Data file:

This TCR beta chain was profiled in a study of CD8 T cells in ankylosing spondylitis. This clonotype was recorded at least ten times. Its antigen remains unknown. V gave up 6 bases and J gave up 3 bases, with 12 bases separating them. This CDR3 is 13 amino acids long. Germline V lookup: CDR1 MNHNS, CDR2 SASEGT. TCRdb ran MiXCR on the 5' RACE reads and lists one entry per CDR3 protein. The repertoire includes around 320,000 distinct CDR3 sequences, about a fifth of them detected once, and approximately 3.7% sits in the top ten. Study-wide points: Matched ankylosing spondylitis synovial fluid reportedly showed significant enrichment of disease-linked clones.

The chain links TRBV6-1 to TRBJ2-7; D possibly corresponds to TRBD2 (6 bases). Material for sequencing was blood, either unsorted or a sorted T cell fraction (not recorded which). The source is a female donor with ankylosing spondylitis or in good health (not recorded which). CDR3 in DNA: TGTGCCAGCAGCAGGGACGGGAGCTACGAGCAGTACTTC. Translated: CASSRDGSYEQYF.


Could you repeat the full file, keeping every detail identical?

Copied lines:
This TCR beta chain was profiled in a study of CD8 T cells in ankylosing spondylitis. This clonotype was recorded at least ten times. Its antigen remains unknown. V gave up 6 bases and J gave up 3 bases, with 12 bases separating them. This CDR3 is 13 amino acids long. Germline V lookup: CDR1 MNHNS, CDR2 SASEGT. TCRdb ran MiXCR on the 5' RACE reads and lists one entry per CDR3 protein. The repertoire includes around 320,000 distinct CDR3 sequences, about a fifth of them detected once, and approximately 3.7% sits in the top ten. Study-wide points: Matched ankylosing spondylitis synovial fluid reportedly showed significant enrichment of disease-linked clones.

The chain links TRBV6-1 to TRBJ2-7; D possibly corresponds to TRBD2 (6 bases). Material for sequencing was blood, either unsorted or a sorted T cell fraction (not recorded which). The source is a female donor with ankylosing spondylitis or in good health (not recorded which). CDR3 in DNA: TGTGCCAGCAGCAGGGACGGGAGCTACGAGCAGTACTTC. Translated: CASSRDGSYEQYF.